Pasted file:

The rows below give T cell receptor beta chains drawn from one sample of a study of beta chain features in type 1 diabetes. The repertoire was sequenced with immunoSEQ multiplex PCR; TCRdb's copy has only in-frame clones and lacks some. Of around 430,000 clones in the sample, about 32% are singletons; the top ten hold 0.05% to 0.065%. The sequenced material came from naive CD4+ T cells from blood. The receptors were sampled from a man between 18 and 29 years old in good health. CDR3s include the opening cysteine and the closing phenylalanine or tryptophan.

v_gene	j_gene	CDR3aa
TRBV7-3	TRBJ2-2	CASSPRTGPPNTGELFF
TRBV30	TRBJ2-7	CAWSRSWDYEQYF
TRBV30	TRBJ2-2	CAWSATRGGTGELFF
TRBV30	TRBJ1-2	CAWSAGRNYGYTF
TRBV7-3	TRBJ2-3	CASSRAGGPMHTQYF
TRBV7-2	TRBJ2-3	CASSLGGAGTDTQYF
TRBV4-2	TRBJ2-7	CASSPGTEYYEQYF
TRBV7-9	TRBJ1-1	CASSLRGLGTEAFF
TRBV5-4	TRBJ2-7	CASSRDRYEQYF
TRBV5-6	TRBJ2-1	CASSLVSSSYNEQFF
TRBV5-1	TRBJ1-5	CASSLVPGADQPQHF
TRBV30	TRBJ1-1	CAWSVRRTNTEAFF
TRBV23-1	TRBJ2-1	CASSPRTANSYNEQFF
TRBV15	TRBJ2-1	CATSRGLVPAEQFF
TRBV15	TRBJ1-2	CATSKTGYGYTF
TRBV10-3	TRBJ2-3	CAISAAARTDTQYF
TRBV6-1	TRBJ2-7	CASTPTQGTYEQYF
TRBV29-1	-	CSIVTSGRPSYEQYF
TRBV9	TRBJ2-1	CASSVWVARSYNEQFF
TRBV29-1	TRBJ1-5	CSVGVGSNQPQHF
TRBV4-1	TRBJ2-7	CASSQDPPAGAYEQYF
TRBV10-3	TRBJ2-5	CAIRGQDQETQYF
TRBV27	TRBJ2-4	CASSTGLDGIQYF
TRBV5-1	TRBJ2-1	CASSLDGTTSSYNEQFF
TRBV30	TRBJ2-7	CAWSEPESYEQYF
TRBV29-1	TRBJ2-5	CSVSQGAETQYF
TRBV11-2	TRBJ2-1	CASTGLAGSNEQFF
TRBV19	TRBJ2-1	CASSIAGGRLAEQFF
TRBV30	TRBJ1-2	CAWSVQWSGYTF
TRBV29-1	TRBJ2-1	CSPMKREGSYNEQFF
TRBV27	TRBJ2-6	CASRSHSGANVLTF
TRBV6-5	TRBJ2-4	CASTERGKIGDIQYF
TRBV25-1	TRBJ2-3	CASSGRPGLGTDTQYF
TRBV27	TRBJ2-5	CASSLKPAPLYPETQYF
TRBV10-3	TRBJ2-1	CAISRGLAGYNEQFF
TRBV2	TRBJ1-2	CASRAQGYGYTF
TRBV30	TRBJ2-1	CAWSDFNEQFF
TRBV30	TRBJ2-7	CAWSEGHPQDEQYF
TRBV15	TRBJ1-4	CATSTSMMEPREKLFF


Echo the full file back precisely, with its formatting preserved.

The rows below give T cell receptor beta chains drawn from one sample of a study of beta chain features in type 1 diabetes. The repertoire was sequenced with immunoSEQ multiplex PCR; TCRdb's copy has only in-frame clones and lacks some. Of around 430,000 clones in the sample, about 32% are singletons; the top ten hold 0.05% to 0.065%. The sequenced material came from naive CD4+ T cells from blood. The receptors were sampled from a man between 18 and 29 years old in good health. CDR3s include the opening cysteine and the closing phenylalanine or tryptophan.

v_gene	j_gene	CDR3aa
TRBV7-3	TRBJ2-2	CASSPRTGPPNTGELFF
TRBV30	TRBJ2-7	CAWSRSWDYEQYF
TRBV30	TRBJ2-2	CAWSATRGGTGELFF
TRBV30	TRBJ1-2	CAWSAGRNYGYTF
TRBV7-3	TRBJ2-3	CASSRAGGPMHTQYF
TRBV7-2	TRBJ2-3	CASSLGGAGTDTQYF
TRBV4-2	TRBJ2-7	CASSPGTEYYEQYF
TRBV7-9	TRBJ1-1	CASSLRGLGTEAFF
TRBV5-4	TRBJ2-7	CASSRDRYEQYF
TRBV5-6	TRBJ2-1	CASSLVSSSYNEQFF
TRBV5-1	TRBJ1-5	CASSLVPGADQPQHF
TRBV30	TRBJ1-1	CAWSVRRTNTEAFF
TRBV23-1	TRBJ2-1	CASSPRTANSYNEQFF
TRBV15	TRBJ2-1	CATSRGLVPAEQFF
TRBV15	TRBJ1-2	CATSKTGYGYTF
TRBV10-3	TRBJ2-3	CAISAAARTDTQYF
TRBV6-1	TRBJ2-7	CASTPTQGTYEQYF
TRBV29-1	-	CSIVTSGRPSYEQYF
TRBV9	TRBJ2-1	CASSVWVARSYNEQFF
TRBV29-1	TRBJ1-5	CSVGVGSNQPQHF
TRBV4-1	TRBJ2-7	CASSQDPPAGAYEQYF
TRBV10-3	TRBJ2-5	CAIRGQDQETQYF
TRBV27	TRBJ2-4	CASSTGLDGIQYF
TRBV5-1	TRBJ2-1	CASSLDGTTSSYNEQFF
TRBV30	TRBJ2-7	CAWSEPESYEQYF
TRBV29-1	TRBJ2-5	CSVSQGAETQYF
TRBV11-2	TRBJ2-1	CASTGLAGSNEQFF
TRBV19	TRBJ2-1	CASSIAGGRLAEQFF
TRBV30	TRBJ1-2	CAWSVQWSGYTF
TRBV29-1	TRBJ2-1	CSPMKREGSYNEQFF
TRBV27	TRBJ2-6	CASRSHSGANVLTF
TRBV6-5	TRBJ2-4	CASTERGKIGDIQYF
TRBV25-1	TRBJ2-3	CASSGRPGLGTDTQYF
TRBV27	TRBJ2-5	CASSLKPAPLYPETQYF
TRBV10-3	TRBJ2-1	CAISRGLAGYNEQFF
TRBV2	TRBJ1-2	CASRAQGYGYTF
TRBV30	TRBJ2-1	CAWSDFNEQFF
TRBV30	TRBJ2-7	CAWSEGHPQDEQYF
TRBV15	TRBJ1-4	CATSTSMMEPREKLFF